Language key for refugees
Wed, 20 Jun 2012 2:45p.m.
By James Fyfe
For those fleeing homelands where war and persecution is prevalent, being accepted as a refugee into New Zealand doesn't always mean the end of their problems.
Often, their new life brings its own challenges and hardships.
“When we came to New Zealand we appeared very foolish, very, very foolish, because my English is very weak” says Fatima Al-Hilwa, an Iraqi refugee who has been in New Zealand for around two years.
"[People] treat me as a foolish woman even though I am educated,” she says. “They look at me and think, 'She is a refugee, maybe she doesn’t understand.'”
Ms Al-Hilwa is one of around 750 refugees that New Zealand accepts every year under the Government’s Refugee Quota Programme, which is being celebrated today as part the UN's World Refugee Day.
She says that one of the hardest things of starting a new life here has been navigating the labyrinthine world of Work and Income, Housing New Zealand and endless hospital appointments, with her limited English.
“If we speak general English, it’s okay ‘go, come, eat’, that is very easy. But specialist subject, specialist situation is very difficult,” she says.
Forty-seven-year-old Joseph Thang Man, a refugee from Burma, says he too found daily life almost impossible without a strong command of the local language.
“When I first came I was very confused,” he says. “Everything was different.”
He says he never studied English back home in Burma because, in his words, "When would I ever need it?"
And just like Ms Al-Hilwa, confusion and misunderstandings were the norm.
“I thought, I can’t stay like this – I have to study because I am facing trouble,” he says.
Six years later, Mr Thang Man communicates in his adopted language with ease, and credits learning English with helping him get full-time employment at a panel-beating shop in west Auckland.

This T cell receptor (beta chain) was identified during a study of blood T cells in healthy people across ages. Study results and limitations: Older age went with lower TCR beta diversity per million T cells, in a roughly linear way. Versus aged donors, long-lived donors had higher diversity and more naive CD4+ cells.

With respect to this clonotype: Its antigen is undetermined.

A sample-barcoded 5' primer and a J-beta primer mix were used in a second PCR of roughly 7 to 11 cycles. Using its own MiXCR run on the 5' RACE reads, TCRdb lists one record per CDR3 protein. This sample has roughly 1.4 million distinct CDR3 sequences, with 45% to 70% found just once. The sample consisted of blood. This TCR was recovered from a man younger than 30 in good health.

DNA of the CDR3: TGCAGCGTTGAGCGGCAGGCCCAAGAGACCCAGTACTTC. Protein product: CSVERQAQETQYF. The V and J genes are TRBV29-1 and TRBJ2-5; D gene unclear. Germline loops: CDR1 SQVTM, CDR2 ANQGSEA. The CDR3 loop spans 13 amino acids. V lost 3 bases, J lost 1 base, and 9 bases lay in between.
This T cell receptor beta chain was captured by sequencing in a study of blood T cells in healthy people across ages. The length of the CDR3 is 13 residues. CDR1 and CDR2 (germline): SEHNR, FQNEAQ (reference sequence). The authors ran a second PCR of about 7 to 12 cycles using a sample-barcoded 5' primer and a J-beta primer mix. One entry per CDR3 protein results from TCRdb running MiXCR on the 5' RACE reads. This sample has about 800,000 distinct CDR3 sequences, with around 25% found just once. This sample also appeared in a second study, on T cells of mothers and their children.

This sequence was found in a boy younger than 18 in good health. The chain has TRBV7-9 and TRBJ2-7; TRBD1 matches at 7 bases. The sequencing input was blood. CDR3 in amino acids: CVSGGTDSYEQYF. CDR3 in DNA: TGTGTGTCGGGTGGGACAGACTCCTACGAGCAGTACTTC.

After realising the importance of furthering his education, Mr Thang Man enrolled in an English for Speakers of Other Languages (ESOL) course to improve his communication skills. He was then accepted into a Certificate in Vehicle Refinishing Technology course at Manukau Institute of Technology, where he studied alongside native speakers.
Because of his lack of previous study of English, Mr Thang Man says he attacked the task of learning it with a vengeance.
He says class time was not enough for him and he studied through morning-tea and lunch breaks too.
“Nobody studied like I did. I wrote words on my arms so I could study in the shower. Before I would take a shower I would write a sentence on my arm so I could learn it in the shower.”
Today Mr Thang Man is chairman of the Burmese Fellowship at his local church, where he works with other refugees from his homeland. He describes himself as “happy” and says he wants to help others who are in the position he was in when he first arrived in the country.
But Ms Al-Hilwa says for her full-time study is not an option due to her poor health.
She says four years of living in severe conditions in a refugee camp means she must attend regular hospital appointments and that travelling by bus is difficult for her.
She craves learning English, but without being able to easily leave her home it is hard.
“Because I am on the sickness benefit I am obliged to stay in the house,” she says.
“I cannot go to study English, because I go every week to the hospital but I still need to learn English. I can catch English by talking and if I hear some words from anyone I want to catch them. Especially I listen to the TV to learn - it is very important for me.”
In the meantime Ms Al-Hilwa says her hope for the future lies in her sons’ success.
“I want my sons to be happy in their new country. I encourage them and follow them and give them my time to get this,” she says.
“I don’t want them to have the same problems as us – that in two years or 30 or 40 years they say, ‘Go out, you are still a refugee.’"
For information on volunteering with refugees throughout New Zealand visit www.refugeeservices.org.nz
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20/06/2012 5:07:38 p.m.
New Zealanders want to give refugees a hard time but its great to hear their side of their new struggle in life to try and become good Kiwis
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